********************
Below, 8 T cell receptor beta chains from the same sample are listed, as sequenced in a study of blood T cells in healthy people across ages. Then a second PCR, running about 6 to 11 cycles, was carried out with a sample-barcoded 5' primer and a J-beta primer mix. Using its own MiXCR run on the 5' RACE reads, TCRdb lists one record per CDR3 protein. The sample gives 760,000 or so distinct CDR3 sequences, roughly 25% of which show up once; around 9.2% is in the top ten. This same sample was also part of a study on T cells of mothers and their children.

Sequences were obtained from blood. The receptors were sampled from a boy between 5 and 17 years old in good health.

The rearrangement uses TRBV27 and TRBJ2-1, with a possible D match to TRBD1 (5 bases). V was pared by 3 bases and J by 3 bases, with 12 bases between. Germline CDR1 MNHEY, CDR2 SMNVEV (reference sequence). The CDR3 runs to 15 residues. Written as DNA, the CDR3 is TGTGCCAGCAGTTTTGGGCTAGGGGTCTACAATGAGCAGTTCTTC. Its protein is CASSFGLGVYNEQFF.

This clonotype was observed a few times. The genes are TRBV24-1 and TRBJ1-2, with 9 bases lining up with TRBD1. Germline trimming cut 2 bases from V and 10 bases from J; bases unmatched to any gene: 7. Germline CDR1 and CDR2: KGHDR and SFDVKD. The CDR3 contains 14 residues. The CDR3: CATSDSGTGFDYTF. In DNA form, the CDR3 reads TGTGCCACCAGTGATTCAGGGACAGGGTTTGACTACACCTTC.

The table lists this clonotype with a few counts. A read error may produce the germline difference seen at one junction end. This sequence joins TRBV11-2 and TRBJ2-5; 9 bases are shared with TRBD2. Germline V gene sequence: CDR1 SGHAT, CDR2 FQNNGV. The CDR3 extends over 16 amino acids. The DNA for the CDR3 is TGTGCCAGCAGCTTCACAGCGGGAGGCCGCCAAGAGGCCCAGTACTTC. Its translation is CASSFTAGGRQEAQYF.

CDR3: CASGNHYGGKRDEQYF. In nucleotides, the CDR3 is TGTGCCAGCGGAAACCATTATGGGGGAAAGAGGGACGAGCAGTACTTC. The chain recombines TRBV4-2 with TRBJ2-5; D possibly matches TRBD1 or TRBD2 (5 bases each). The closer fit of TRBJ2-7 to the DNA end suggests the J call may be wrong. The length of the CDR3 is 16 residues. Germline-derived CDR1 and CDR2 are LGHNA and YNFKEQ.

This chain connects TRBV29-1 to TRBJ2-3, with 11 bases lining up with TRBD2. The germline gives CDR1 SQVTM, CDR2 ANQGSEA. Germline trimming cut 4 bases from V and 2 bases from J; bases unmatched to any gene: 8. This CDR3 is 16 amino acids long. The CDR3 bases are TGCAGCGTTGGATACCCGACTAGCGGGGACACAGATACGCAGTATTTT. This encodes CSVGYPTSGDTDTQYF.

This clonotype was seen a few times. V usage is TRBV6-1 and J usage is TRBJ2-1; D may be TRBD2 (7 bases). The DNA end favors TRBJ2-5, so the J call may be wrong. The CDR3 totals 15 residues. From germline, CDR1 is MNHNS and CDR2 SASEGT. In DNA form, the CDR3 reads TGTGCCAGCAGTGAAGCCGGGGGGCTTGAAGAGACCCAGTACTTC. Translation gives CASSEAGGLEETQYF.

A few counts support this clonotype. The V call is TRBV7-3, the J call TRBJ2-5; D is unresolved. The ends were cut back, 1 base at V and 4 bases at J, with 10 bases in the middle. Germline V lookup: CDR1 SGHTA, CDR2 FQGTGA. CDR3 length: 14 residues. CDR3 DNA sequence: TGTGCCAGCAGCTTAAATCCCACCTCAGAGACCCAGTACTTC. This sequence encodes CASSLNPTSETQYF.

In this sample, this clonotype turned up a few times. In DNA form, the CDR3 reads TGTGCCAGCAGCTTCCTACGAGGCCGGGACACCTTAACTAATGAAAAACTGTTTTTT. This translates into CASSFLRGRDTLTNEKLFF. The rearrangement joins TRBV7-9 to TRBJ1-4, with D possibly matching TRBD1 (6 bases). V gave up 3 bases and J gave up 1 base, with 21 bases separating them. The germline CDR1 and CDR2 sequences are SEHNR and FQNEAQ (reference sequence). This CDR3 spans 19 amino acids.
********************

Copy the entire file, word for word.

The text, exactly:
Below, 8 T cell receptor beta chains from the same sample are listed, as sequenced in a study of blood T cells in healthy people across ages. Then a second PCR, running about 6 to 11 cycles, was carried out with a sample-barcoded 5' primer and a J-beta primer mix. Using its own MiXCR run on the 5' RACE reads, TCRdb lists one record per CDR3 protein. The sample gives 760,000 or so distinct CDR3 sequences, roughly 25% of which show up once; around 9.2% is in the top ten. This same sample was also part of a study on T cells of mothers and their children.

Sequences were obtained from blood. The receptors were sampled from a boy between 5 and 17 years old in good health.

The rearrangement uses TRBV27 and TRBJ2-1, with a possible D match to TRBD1 (5 bases). V was pared by 3 bases and J by 3 bases, with 12 bases between. Germline CDR1 MNHEY, CDR2 SMNVEV (reference sequence). The CDR3 runs to 15 residues. Written as DNA, the CDR3 is TGTGCCAGCAGTTTTGGGCTAGGGGTCTACAATGAGCAGTTCTTC. Its protein is CASSFGLGVYNEQFF.

This clonotype was observed a few times. The genes are TRBV24-1 and TRBJ1-2, with 9 bases lining up with TRBD1. Germline trimming cut 2 bases from V and 10 bases from J; bases unmatched to any gene: 7. Germline CDR1 and CDR2: KGHDR and SFDVKD. The CDR3 contains 14 residues. The CDR3: CATSDSGTGFDYTF. In DNA form, the CDR3 reads TGTGCCACCAGTGATTCAGGGACAGGGTTTGACTACACCTTC.

The table lists this clonotype with a few counts. A read error may produce the germline difference seen at one junction end. This sequence joins TRBV11-2 and TRBJ2-5; 9 bases are shared with TRBD2. Germline V gene sequence: CDR1 SGHAT, CDR2 FQNNGV. The CDR3 extends over 16 amino acids. The DNA for the CDR3 is TGTGCCAGCAGCTTCACAGCGGGAGGCCGCCAAGAGGCCCAGTACTTC. Its translation is CASSFTAGGRQEAQYF.

CDR3: CASGNHYGGKRDEQYF. In nucleotides, the CDR3 is TGTGCCAGCGGAAACCATTATGGGGGAAAGAGGGACGAGCAGTACTTC. The chain recombines TRBV4-2 with TRBJ2-5; D possibly matches TRBD1 or TRBD2 (5 bases each). The closer fit of TRBJ2-7 to the DNA end suggests the J call may be wrong. The length of the CDR3 is 16 residues. Germline-derived CDR1 and CDR2 are LGHNA and YNFKEQ.

This chain connects TRBV29-1 to TRBJ2-3, with 11 bases lining up with TRBD2. The germline gives CDR1 SQVTM, CDR2 ANQGSEA. Germline trimming cut 4 bases from V and 2 bases from J; bases unmatched to any gene: 8. This CDR3 is 16 amino acids long. The CDR3 bases are TGCAGCGTTGGATACCCGACTAGCGGGGACACAGATACGCAGTATTTT. This encodes CSVGYPTSGDTDTQYF.

This clonotype was seen a few times. V usage is TRBV6-1 and J usage is TRBJ2-1; D may be TRBD2 (7 bases). The DNA end favors TRBJ2-5, so the J call may be wrong. The CDR3 totals 15 residues. From germline, CDR1 is MNHNS and CDR2 SASEGT. In DNA form, the CDR3 reads TGTGCCAGCAGTGAAGCCGGGGGGCTTGAAGAGACCCAGTACTTC. Translation gives CASSEAGGLEETQYF.

A few counts support this clonotype. The V call is TRBV7-3, the J call TRBJ2-5; D is unresolved. The ends were cut back, 1 base at V and 4 bases at J, with 10 bases in the middle. Germline V lookup: CDR1 SGHTA, CDR2 FQGTGA. CDR3 length: 14 residues. CDR3 DNA sequence: TGTGCCAGCAGCTTAAATCCCACCTCAGAGACCCAGTACTTC. This sequence encodes CASSLNPTSETQYF.

In this sample, this clonotype turned up a few times. In DNA form, the CDR3 reads TGTGCCAGCAGCTTCCTACGAGGCCGGGACACCTTAACTAATGAAAAACTGTTTTTT. This translates into CASSFLRGRDTLTNEKLFF. The rearrangement joins TRBV7-9 to TRBJ1-4, with D possibly matching TRBD1 (6 bases). V gave up 3 bases and J gave up 1 base, with 21 bases separating them. The germline CDR1 and CDR2 sequences are SEHNR and FQNEAQ (reference sequence). This CDR3 spans 19 amino acids.